What's Going Well?
I sat down a couple weeks ago with our district superintendent, Rev. Kiboko Kiboko, for my annual professional interview. We prayed together. We talked about Salem and my ministry and my family. He asked a wonderful question: “What’s going well?”
I thought of so many things. Salem is a great congregation with wonderful people. We continue to reach out and receive many new people. Worship gatherings are passionate, lively, and engaging. We are tweaking our discipleship pathway and working on engaging people in discipleship and service. We created a MAP (ministry action plan) for the congregation.
We have built a wonderful, new facility and are working on paying the debt (about $1 million). We're in the midst of our second capital campaign. Giving continues to increase and we are getting closer to paying 100% of our general church apportionments again, supporting the ministry and mission of The United Methodist Church around the world (we've been working on this since recovering from the 2008 flood).
I told our district superintendent about several ministry areas that are doing new and excellent things. For instance, Care (led by Deb Black), Communication (led by Julie Lefebure), Finance (led by Linda Curson), and Outreach (led by Debbie Klatt the entire Outreach Team) are all doing a fantastic job. Many others are too!
We need this kind of excellent leadership in the areas of worship, discipleship, and service. The Leadership Board and I are currently working on reorganizing our director-level staff positions and creating and implementing new positions to help lead Salem in these very areas. This is probably the most important thing I'm working on now.
For a congregation our size to grow and be fruitful, the pastor has to get out of the way. That is, the pastor can’t do too much or be directly in charge of too many things, or the church can only grow as much as the pastor can get his or her arms around. Responsibility has to be shared with others so they can use their gifts, creativity, and leadership. Equipping and releasing more leaders allows the congregation to multiply, be healthy, and grow.
I am in my tenth year of ministry at Salem, and Salem is uniquely situated to grow and thrive. Two new studies agree that years 10-15 are the most fruitful for a pastor in a church. Everything we have accomplished since the flood has now placed Salem in a position where we could be very fruitful over the next five years in growth, community outreach, discipleship, and service.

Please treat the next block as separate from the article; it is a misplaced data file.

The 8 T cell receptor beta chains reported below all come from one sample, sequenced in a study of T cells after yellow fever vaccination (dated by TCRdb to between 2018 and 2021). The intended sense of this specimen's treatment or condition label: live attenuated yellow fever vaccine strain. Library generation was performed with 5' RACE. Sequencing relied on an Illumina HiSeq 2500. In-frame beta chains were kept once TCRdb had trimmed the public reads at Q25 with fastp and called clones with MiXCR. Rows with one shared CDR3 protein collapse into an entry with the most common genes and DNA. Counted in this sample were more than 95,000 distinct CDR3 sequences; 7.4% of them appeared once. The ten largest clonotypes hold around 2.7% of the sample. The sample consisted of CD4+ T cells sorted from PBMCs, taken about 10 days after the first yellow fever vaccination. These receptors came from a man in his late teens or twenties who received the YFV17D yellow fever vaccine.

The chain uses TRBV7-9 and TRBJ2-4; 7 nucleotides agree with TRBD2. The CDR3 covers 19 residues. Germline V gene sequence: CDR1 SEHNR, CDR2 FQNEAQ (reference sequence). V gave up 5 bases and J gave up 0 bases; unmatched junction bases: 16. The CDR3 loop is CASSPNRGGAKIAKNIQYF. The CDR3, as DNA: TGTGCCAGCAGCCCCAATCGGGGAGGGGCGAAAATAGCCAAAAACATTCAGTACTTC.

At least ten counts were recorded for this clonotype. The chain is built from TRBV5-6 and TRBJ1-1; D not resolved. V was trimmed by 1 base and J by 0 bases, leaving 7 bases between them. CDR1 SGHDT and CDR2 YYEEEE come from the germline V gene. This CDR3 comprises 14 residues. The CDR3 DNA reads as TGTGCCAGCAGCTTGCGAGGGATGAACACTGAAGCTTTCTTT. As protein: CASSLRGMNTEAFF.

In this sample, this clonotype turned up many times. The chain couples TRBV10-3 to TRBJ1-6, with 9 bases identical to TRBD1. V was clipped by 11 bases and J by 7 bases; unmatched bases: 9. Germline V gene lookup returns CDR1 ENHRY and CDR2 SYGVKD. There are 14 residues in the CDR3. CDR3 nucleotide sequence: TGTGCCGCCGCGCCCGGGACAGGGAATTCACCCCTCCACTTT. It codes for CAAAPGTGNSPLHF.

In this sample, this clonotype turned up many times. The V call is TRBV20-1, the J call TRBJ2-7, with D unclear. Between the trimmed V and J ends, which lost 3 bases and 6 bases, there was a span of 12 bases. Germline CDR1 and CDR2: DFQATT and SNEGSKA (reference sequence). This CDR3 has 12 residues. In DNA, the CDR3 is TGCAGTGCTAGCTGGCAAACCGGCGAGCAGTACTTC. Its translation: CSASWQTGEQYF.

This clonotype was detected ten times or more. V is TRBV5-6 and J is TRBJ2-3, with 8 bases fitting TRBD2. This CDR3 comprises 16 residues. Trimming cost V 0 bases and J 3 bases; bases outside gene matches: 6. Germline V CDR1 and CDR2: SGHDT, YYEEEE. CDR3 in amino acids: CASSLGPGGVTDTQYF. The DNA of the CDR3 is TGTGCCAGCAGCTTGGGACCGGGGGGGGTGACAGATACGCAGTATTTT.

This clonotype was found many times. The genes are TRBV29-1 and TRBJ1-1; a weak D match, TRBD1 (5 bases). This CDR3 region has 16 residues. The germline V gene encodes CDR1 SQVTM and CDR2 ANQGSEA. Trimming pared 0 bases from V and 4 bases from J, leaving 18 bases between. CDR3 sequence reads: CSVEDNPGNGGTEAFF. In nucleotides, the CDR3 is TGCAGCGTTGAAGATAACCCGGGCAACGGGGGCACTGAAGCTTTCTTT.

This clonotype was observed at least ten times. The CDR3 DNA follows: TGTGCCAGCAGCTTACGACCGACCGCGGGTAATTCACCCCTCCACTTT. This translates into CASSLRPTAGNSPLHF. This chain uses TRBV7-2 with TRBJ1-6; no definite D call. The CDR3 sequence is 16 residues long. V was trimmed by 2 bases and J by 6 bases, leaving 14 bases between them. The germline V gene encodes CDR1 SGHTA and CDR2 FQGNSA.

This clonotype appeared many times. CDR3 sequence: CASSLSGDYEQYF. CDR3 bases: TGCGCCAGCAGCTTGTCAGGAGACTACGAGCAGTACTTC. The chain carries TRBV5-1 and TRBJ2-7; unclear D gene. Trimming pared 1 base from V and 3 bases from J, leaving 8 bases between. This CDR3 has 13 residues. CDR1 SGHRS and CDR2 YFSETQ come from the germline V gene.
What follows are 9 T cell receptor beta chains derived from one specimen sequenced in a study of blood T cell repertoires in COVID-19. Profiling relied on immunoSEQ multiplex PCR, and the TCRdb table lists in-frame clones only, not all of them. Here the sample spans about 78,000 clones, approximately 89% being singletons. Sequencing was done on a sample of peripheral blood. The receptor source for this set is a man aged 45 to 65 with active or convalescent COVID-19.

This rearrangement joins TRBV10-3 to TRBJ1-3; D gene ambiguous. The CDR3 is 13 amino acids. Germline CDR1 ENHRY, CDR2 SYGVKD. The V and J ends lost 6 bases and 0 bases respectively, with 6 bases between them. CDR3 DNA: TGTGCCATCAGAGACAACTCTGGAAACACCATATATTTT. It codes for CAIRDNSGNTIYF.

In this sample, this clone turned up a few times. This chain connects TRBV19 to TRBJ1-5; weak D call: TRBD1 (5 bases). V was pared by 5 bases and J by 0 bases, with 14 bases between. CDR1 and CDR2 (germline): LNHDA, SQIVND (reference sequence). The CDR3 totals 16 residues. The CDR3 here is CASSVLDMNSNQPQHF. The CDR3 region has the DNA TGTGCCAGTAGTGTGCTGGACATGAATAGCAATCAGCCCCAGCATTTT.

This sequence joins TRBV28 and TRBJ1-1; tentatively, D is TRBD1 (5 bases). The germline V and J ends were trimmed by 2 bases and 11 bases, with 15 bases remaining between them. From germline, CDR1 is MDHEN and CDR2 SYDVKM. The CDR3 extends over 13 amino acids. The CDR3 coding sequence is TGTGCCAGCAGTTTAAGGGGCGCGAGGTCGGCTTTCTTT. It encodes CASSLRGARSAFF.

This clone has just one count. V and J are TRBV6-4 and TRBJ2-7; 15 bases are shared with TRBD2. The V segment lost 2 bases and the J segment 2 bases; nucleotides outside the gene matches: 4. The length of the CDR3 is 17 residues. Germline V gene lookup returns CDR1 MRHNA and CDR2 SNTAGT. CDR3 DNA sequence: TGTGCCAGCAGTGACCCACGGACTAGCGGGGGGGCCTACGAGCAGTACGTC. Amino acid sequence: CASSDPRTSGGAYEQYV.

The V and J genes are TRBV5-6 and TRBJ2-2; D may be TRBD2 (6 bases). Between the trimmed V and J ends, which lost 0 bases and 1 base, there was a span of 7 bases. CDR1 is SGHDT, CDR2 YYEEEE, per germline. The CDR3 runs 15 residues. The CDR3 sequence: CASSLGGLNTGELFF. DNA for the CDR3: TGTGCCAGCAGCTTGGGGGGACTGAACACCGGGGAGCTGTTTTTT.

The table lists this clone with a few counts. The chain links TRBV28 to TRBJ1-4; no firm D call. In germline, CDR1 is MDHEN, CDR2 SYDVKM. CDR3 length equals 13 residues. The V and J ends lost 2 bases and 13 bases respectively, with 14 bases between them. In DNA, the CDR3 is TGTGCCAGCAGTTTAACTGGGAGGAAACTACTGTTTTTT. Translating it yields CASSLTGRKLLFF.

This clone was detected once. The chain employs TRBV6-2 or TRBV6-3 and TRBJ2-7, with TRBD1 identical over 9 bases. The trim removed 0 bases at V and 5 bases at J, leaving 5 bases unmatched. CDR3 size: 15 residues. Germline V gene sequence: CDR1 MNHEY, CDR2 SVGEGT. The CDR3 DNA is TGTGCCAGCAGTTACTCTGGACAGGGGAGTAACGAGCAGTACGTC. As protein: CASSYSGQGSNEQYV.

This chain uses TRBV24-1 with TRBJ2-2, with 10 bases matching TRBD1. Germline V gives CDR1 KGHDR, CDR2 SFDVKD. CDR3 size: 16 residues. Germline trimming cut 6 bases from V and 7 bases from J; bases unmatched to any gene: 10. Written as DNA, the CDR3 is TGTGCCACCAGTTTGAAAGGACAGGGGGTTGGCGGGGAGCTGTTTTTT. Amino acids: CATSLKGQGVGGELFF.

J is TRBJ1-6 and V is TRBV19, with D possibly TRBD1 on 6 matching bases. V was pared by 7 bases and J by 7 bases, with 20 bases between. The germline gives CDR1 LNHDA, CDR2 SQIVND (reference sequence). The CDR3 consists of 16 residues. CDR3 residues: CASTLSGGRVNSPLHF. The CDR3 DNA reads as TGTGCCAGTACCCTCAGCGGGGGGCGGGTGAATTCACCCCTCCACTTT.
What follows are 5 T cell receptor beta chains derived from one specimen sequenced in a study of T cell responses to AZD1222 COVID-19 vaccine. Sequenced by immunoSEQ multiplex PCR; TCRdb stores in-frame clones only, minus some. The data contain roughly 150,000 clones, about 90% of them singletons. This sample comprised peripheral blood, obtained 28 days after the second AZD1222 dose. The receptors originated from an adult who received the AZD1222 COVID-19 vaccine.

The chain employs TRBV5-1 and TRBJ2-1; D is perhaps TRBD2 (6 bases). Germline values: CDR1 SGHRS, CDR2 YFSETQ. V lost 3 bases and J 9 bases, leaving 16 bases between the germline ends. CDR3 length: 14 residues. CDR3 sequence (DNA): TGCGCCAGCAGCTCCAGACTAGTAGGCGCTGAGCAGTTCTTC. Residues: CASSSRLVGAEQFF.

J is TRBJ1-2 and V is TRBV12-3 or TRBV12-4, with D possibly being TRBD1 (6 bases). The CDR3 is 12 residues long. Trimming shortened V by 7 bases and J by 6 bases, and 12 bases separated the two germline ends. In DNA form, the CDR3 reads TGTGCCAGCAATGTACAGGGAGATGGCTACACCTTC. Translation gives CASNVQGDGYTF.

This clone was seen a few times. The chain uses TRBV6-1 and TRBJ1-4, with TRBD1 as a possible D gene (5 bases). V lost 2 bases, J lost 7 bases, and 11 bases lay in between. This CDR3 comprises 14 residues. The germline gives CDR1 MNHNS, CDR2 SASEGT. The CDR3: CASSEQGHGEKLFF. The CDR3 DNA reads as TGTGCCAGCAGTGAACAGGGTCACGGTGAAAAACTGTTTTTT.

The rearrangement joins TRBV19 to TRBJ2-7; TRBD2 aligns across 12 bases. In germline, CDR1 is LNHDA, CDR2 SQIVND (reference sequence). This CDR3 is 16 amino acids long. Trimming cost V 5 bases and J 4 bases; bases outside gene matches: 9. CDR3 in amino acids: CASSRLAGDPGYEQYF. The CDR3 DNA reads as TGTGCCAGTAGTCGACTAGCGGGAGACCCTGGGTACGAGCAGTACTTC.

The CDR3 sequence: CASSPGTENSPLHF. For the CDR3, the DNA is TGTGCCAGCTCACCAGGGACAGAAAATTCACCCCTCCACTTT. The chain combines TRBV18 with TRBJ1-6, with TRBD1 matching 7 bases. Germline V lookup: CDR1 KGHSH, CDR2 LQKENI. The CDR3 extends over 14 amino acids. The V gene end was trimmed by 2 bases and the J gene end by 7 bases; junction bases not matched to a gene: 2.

Of course, I can’t guarantee that I won’t be asked to move, but things are good at Salem. We’re working on reorganizing our Staff and getting the right people into leadership roles to help us move forward in our mission of making disciples of Jesus who make a difference in the world.
There is one other issue we need to work on. It’s big. While Salem has always been a warm and welcoming congregation, making new people feel right at home, we need to intentionally reach younger generations and more diverse people. While we could have an important conversation about how the younger generations have disappeared from the church and what we need to do, mostly we just need to look at our cultural context.
We are located in Cedar Rapids where the median age is 36. That’s the middle point of the age range. Half the people are older and half are younger. Furthermore, the people of Cedar Rapids are 85% White, 6% Black, 4% Latino, 2% Asian, and then smaller percentages of other ethnicities.
This is are city, our metropolitan area. Do we represent our city? Are we that young? Does Salem include 30-50 people, based on attendance and membership, who represent races and ethnicities other than White?
In truth, we are blessed to have some younger people and some diversity, but our context is even more diverse. The New Testament book, Revelation, describes the kingdom of God as “a great multitude that no one could count, from every nation, from all tribes and peoples and languages, standing before the throne and before the Lamb” (7:9).
Our first step is to engage the community and be in relationship with the people around us. I have a friend who is a pastor who engages his community with a "Beverages and Bibles" outreach in a pub and in a coffee house. Some kind of community engagement like this should be the most important thing on which we’re working. After all, next year, I’ll be asked, “What’s going well?”